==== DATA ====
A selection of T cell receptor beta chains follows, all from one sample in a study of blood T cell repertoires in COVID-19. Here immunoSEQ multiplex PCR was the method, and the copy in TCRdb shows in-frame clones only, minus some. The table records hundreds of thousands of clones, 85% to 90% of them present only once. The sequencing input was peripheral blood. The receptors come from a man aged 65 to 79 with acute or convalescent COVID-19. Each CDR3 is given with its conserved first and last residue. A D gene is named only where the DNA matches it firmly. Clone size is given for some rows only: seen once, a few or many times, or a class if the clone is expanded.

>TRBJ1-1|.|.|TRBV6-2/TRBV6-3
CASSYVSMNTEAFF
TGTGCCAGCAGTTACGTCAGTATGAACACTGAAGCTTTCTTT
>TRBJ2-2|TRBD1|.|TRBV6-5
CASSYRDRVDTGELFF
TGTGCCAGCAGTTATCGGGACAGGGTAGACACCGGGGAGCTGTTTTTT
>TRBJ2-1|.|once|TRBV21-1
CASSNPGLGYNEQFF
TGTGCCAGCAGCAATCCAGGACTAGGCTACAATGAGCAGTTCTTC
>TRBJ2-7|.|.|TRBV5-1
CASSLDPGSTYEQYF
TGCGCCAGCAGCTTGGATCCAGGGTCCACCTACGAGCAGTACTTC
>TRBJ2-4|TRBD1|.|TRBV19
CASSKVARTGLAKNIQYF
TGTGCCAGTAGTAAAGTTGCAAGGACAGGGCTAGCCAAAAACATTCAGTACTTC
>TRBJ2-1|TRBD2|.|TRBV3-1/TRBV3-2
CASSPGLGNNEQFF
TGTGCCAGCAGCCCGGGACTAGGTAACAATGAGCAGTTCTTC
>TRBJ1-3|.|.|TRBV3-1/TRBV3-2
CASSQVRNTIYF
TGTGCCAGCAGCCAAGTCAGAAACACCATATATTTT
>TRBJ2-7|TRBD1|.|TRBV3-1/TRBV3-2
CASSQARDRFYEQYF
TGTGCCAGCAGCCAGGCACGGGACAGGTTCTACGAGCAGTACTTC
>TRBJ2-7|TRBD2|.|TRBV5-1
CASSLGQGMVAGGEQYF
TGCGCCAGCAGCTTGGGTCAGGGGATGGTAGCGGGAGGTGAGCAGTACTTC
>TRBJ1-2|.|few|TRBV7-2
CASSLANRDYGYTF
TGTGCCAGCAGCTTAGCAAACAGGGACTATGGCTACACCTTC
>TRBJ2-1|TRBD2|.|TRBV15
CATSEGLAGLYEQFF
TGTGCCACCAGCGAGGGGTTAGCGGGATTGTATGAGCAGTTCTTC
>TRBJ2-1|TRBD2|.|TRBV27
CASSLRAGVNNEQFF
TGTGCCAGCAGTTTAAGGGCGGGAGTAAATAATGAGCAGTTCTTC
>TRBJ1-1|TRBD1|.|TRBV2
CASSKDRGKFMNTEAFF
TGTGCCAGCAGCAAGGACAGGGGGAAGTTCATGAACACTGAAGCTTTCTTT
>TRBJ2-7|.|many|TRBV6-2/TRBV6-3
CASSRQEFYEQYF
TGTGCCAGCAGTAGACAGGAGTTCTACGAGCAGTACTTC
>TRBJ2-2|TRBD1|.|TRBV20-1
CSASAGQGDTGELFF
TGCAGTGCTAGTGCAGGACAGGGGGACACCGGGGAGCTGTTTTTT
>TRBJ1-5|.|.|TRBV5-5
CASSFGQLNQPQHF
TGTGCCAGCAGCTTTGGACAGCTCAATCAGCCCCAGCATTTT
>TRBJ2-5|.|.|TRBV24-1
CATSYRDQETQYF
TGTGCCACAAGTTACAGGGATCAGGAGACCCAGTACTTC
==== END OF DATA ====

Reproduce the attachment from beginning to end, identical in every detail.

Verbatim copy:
A selection of T cell receptor beta chains follows, all from one sample in a study of blood T cell repertoires in COVID-19. Here immunoSEQ multiplex PCR was the method, and the copy in TCRdb shows in-frame clones only, minus some. The table records hundreds of thousands of clones, 85% to 90% of them present only once. The sequencing input was peripheral blood. The receptors come from a man aged 65 to 79 with acute or convalescent COVID-19. Each CDR3 is given with its conserved first and last residue. A D gene is named only where the DNA matches it firmly. Clone size is given for some rows only: seen once, a few or many times, or a class if the clone is expanded.

>TRBJ1-1|.|.|TRBV6-2/TRBV6-3
CASSYVSMNTEAFF
TGTGCCAGCAGTTACGTCAGTATGAACACTGAAGCTTTCTTT
>TRBJ2-2|TRBD1|.|TRBV6-5
CASSYRDRVDTGELFF
TGTGCCAGCAGTTATCGGGACAGGGTAGACACCGGGGAGCTGTTTTTT
>TRBJ2-1|.|once|TRBV21-1
CASSNPGLGYNEQFF
TGTGCCAGCAGCAATCCAGGACTAGGCTACAATGAGCAGTTCTTC
>TRBJ2-7|.|.|TRBV5-1
CASSLDPGSTYEQYF
TGCGCCAGCAGCTTGGATCCAGGGTCCACCTACGAGCAGTACTTC
>TRBJ2-4|TRBD1|.|TRBV19
CASSKVARTGLAKNIQYF
TGTGCCAGTAGTAAAGTTGCAAGGACAGGGCTAGCCAAAAACATTCAGTACTTC
>TRBJ2-1|TRBD2|.|TRBV3-1/TRBV3-2
CASSPGLGNNEQFF
TGTGCCAGCAGCCCGGGACTAGGTAACAATGAGCAGTTCTTC
>TRBJ1-3|.|.|TRBV3-1/TRBV3-2
CASSQVRNTIYF
TGTGCCAGCAGCCAAGTCAGAAACACCATATATTTT
>TRBJ2-7|TRBD1|.|TRBV3-1/TRBV3-2
CASSQARDRFYEQYF
TGTGCCAGCAGCCAGGCACGGGACAGGTTCTACGAGCAGTACTTC
>TRBJ2-7|TRBD2|.|TRBV5-1
CASSLGQGMVAGGEQYF
TGCGCCAGCAGCTTGGGTCAGGGGATGGTAGCGGGAGGTGAGCAGTACTTC
>TRBJ1-2|.|few|TRBV7-2
CASSLANRDYGYTF
TGTGCCAGCAGCTTAGCAAACAGGGACTATGGCTACACCTTC
>TRBJ2-1|TRBD2|.|TRBV15
CATSEGLAGLYEQFF
TGTGCCACCAGCGAGGGGTTAGCGGGATTGTATGAGCAGTTCTTC
>TRBJ2-1|TRBD2|.|TRBV27
CASSLRAGVNNEQFF
TGTGCCAGCAGTTTAAGGGCGGGAGTAAATAATGAGCAGTTCTTC
>TRBJ1-1|TRBD1|.|TRBV2
CASSKDRGKFMNTEAFF
TGTGCCAGCAGCAAGGACAGGGGGAAGTTCATGAACACTGAAGCTTTCTTT
>TRBJ2-7|.|many|TRBV6-2/TRBV6-3
CASSRQEFYEQYF
TGTGCCAGCAGTAGACAGGAGTTCTACGAGCAGTACTTC
>TRBJ2-2|TRBD1|.|TRBV20-1
CSASAGQGDTGELFF
TGCAGTGCTAGTGCAGGACAGGGGGACACCGGGGAGCTGTTTTTT
>TRBJ1-5|.|.|TRBV5-5
CASSFGQLNQPQHF
TGTGCCAGCAGCTTTGGACAGCTCAATCAGCCCCAGCATTTT
>TRBJ2-5|.|.|TRBV24-1
CATSYRDQETQYF
TGTGCCACAAGTTACAGGGATCAGGAGACCCAGTACTTC